How to save the world with design: “Do a little something here or there that helps improve someone’s life.” – Michael Bierut

  3. Always be making things and follow that instinct to move forward. Connect with people, even just one person, to collaborate with on your ideas. Carve out time for side projects on the weekends and free time to allow your creativity to run wild. Be yourself, be who you are in your personal AND professional life.

    “Say yes to the ideas in your head, free fall in to the unknown and create your own parachute.” – Ted Vadakan & Angie Myung

  4. Think huge but work small. Envision the bigger picture, but take smaller steps to achieve it. These smaller steps will be easier to tackle than getting bogged down with all the overarching details. Aim to be 10 times higher, and work to improve your process everyday and you will grow!

    “Exceeding expectations is a minimum requirement.” – Dan Formosa, Ph.D.

  5. Put people first. Cultivate relationships and build confidence in others. Leadership is a journey that requires a friend. If you’re struggling, help someone else. Give attention and care to others.

    “Leadership is like exercise… Do it everyday, the results take time but you will see them. It’s the little things.” – Simon Sinek

I enjoyed hearing all the different talks about design and the some of the keynote speakers were also very compelling! A few of my favorite keynote speakers were Simon Sinek, Dr. Brené Brown, and Michael Bierut. Simon Sinek focuses on harnessing leadership in others. He has a great TED Talk out on the web called How Great Leaders Inspire Action. Dr. Brené Brown aims to help others look internally to find their creative spirit and learn about themselves. She concentrates on humanity, communication and culture. Her TED Talk is called The Power of Vulnerability. Michael Bierut is a partner with Pentagram and has worked on some great design projects. He runs a podcast called The Design Observer.

If you ever get the chance to go to HOW Design Conference for design inspiration and growth, I recommend it! Have you been to any great conferences or training workshops lately?

The Importance of Color and the Mind

Color is an important element of visual language in most user interface designs. People process color before they are consciously aware of it., so the colors you choose to use can be the difference between a user-friendly design and a confusing, unusable design. Careful planning and implementation of color will create not only an aesthetically pleasing website, but a functional one as well. Below are ten color –related benefits you may want to consider when creating your next design.

1.  Speed visual search.  Color-coding will help the user stay focused on a certain area of information. This comes in handy when multiple areas of information are being displayed. Color-coding helps keep the eye focused and the information organized.

Screen Shot 2015-03-20 at 3.39.24 PM

2.  Improve object recognition.  Colors should reflect the physical world. Seeing objects that are colored different than real world expectations causes cognitive confusion. For speedy recognition, use colors that are normally associated with objects, e.g., bananas are yellow.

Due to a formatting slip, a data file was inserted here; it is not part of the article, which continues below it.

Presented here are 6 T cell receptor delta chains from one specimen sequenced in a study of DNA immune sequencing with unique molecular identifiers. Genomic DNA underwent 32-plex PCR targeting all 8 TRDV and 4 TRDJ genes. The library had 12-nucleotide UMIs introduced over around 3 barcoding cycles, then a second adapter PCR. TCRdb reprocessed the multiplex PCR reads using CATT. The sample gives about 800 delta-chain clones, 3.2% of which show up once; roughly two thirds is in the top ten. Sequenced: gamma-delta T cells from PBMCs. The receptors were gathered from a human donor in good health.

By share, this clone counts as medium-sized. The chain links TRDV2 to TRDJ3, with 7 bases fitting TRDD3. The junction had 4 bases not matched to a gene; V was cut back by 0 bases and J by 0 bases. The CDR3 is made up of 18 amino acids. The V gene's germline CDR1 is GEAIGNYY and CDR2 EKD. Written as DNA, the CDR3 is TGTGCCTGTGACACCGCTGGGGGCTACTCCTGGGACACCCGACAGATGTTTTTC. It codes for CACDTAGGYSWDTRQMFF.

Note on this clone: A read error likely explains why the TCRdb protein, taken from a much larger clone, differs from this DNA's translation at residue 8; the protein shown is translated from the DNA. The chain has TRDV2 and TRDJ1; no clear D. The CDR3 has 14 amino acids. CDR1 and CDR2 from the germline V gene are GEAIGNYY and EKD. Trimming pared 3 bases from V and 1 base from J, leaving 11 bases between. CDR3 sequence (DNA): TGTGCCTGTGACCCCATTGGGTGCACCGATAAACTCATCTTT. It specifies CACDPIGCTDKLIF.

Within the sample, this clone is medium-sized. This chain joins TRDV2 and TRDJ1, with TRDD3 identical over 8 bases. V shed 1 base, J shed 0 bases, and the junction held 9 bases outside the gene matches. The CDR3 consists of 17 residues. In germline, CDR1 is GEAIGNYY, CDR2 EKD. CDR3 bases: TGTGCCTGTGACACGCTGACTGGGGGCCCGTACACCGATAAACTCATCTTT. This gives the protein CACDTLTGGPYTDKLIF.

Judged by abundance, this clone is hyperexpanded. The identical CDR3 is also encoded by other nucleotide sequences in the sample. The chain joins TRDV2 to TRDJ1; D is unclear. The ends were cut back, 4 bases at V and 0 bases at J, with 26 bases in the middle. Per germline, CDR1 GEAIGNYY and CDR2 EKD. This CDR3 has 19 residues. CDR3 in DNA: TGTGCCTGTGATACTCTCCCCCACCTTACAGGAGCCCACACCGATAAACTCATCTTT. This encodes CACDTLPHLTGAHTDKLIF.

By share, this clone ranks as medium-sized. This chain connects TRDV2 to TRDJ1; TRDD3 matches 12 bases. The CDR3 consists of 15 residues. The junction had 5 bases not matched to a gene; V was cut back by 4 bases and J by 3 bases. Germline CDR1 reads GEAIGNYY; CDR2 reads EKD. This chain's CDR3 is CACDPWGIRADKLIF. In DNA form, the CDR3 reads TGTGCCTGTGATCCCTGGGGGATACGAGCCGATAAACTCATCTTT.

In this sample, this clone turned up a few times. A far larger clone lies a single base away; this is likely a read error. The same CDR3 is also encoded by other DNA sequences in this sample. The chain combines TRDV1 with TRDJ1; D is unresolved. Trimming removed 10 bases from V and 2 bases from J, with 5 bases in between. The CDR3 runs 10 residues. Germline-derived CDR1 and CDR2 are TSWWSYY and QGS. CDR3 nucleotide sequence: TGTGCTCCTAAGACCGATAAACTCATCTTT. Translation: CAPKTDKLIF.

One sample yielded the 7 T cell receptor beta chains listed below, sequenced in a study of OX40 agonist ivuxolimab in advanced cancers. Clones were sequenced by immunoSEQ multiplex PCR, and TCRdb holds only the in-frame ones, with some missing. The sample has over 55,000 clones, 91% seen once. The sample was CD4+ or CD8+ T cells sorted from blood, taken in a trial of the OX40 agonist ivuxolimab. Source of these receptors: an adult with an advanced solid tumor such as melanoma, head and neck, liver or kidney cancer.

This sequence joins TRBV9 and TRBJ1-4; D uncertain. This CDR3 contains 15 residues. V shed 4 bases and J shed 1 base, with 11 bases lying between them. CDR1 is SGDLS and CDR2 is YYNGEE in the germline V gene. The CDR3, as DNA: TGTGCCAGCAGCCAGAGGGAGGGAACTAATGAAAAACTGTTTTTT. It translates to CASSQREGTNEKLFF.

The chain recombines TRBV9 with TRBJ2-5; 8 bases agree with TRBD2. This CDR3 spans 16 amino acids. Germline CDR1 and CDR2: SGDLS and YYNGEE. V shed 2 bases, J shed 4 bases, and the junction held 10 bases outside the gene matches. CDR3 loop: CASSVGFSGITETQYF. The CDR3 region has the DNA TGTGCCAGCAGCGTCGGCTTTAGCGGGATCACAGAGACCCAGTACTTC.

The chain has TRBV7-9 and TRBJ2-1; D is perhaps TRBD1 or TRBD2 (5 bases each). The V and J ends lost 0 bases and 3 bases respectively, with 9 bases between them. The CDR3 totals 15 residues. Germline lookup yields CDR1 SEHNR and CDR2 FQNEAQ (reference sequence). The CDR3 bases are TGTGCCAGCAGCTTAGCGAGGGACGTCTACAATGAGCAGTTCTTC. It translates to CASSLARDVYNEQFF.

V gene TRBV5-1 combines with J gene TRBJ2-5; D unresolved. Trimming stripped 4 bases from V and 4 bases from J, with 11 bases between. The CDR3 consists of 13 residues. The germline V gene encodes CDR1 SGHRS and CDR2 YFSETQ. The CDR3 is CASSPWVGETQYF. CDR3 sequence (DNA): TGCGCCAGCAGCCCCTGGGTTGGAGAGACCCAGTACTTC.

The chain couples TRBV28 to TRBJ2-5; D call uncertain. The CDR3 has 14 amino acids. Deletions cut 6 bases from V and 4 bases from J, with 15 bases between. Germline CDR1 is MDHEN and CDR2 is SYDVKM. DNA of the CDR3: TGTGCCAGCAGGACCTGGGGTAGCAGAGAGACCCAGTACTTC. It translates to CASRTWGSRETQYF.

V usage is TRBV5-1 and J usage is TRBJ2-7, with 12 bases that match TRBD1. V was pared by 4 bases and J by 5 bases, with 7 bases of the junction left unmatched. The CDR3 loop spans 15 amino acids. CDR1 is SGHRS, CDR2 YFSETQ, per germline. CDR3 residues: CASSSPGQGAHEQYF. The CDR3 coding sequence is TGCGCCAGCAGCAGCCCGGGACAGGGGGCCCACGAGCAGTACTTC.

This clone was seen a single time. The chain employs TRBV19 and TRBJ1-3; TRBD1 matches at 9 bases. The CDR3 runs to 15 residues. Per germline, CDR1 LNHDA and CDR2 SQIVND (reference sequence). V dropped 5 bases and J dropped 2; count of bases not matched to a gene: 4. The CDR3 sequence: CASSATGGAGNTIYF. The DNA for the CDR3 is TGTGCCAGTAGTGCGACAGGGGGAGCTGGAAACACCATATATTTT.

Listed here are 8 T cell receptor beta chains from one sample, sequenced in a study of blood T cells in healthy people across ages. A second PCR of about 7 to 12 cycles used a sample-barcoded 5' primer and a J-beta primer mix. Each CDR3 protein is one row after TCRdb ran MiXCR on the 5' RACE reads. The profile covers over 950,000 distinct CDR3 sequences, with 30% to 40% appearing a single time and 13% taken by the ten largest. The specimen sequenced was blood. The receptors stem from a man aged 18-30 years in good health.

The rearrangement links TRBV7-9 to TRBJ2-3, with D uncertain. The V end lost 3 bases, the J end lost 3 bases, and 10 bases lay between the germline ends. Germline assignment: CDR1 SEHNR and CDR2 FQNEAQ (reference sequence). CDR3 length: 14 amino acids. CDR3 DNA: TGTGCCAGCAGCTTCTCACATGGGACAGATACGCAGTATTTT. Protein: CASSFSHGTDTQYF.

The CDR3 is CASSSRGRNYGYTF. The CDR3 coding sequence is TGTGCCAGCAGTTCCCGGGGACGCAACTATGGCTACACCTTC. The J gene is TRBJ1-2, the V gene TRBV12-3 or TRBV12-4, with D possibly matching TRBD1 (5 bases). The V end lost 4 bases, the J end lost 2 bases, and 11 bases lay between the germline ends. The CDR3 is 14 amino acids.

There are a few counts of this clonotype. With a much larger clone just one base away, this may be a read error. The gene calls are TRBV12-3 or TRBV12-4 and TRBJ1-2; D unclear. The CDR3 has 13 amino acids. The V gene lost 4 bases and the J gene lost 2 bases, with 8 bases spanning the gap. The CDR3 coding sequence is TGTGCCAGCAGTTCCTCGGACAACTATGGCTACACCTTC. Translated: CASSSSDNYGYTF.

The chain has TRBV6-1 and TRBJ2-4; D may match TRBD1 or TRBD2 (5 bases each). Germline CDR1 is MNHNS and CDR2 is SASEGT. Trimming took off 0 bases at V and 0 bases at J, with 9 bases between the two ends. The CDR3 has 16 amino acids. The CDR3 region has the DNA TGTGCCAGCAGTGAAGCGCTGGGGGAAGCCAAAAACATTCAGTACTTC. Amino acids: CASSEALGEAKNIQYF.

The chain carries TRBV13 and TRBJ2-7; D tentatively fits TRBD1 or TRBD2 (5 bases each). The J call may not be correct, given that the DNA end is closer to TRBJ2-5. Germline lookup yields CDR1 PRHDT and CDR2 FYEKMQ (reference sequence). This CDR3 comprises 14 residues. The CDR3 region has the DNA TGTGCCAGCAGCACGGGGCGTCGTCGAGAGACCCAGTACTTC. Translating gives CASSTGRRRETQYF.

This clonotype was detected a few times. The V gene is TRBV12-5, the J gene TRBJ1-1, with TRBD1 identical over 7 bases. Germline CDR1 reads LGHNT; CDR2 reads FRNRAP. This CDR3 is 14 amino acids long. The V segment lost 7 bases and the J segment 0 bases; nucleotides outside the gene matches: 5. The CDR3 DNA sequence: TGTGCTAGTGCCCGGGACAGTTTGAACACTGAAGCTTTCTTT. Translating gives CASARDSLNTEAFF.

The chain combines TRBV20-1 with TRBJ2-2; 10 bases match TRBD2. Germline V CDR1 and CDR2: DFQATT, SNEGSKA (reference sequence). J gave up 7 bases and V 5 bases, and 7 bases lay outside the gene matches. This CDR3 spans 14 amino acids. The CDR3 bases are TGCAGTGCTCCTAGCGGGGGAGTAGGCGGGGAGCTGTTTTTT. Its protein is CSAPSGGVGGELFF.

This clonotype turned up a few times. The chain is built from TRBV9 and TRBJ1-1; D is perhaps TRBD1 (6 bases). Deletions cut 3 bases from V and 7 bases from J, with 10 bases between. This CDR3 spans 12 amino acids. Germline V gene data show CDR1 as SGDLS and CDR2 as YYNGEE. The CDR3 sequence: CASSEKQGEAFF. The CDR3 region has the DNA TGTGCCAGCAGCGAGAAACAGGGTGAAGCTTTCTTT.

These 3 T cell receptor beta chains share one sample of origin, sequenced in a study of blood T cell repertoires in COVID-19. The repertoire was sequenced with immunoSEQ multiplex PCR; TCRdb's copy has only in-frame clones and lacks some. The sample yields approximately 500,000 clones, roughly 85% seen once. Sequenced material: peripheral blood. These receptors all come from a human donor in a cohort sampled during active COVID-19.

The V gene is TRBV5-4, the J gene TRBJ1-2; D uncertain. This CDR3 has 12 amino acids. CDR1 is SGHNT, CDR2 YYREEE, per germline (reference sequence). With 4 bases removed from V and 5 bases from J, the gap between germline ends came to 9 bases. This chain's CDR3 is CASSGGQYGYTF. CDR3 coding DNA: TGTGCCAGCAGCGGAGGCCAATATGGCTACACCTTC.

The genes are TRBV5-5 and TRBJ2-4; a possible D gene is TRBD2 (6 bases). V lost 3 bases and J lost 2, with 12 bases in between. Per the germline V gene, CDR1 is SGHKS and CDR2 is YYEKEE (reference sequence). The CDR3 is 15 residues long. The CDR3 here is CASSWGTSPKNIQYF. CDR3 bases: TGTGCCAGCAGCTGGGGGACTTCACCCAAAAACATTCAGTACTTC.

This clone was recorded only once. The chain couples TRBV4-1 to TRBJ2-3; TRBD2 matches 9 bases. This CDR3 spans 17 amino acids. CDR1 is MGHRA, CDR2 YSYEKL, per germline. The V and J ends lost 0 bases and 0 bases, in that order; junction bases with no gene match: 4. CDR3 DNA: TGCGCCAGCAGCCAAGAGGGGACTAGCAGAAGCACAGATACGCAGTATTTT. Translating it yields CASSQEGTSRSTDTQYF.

Screen Shot 2015-03-20 at 3.39.08 PM

3.  Enhance meaning.  Colors can be used for emphasis, to display a most important element or message. The example below shows an emphasis on red that gets our attention and clues us to what the site is all about.

Screen Shot 2015-03-20 at 3.40.04 PM

4.  Convey structure.  In addition to speeding visual search, color can structure a page or presentation. It offers yet another form of organization, allowing the user to quickly identify and recognize information.

Screen Shot 2015-03-20 at 3.40.36 PM

5.  Establish identity.  In today’s world, brand identity is the greatest visual recognition element of any business or organization. Color is ubiquitous and is a source of information; incorporating and utilizing the appropriate color palette in your visual design will reinforce the client’s brand throughout the user experience.

Screen Shot 2015-03-20 at 3.41.18 PM

6.  Symbolism.  Color can also be used to represent cultural and psychological concepts. Color in design is very subjective. What evokes one reaction in one person may evoke a very different reaction in someone else. Sometimes this is due to personal preference, and other times due to cultural background. Context plays a large part in color symbolism. One color can have positive or negative connotations depending on the larger framework. Take a look at the “white” website image below. In western cultures, white represents color of purity and peace. In Eastern and Asian cultures, white is the color of death. Understanding the cultural context of your client’s audience can alert you to culturally based color sensitivity. 

Screen Shot 2015-03-20 at 3.42.03 PM

7.  Improve usability.  Colors impact site visitors psychologically, and can affect the user’s experience. In user interfaces, color informs visitors of the most important functions and areas of the screen. Take the user’s need and site functionality into consideration before strategizing your use of color.

8.  Communicate mood.  Color creates mood. Research shows that lighter colors have a more positive effect on users than darker colors. The following link provides examples of colors and the psychology it impacts.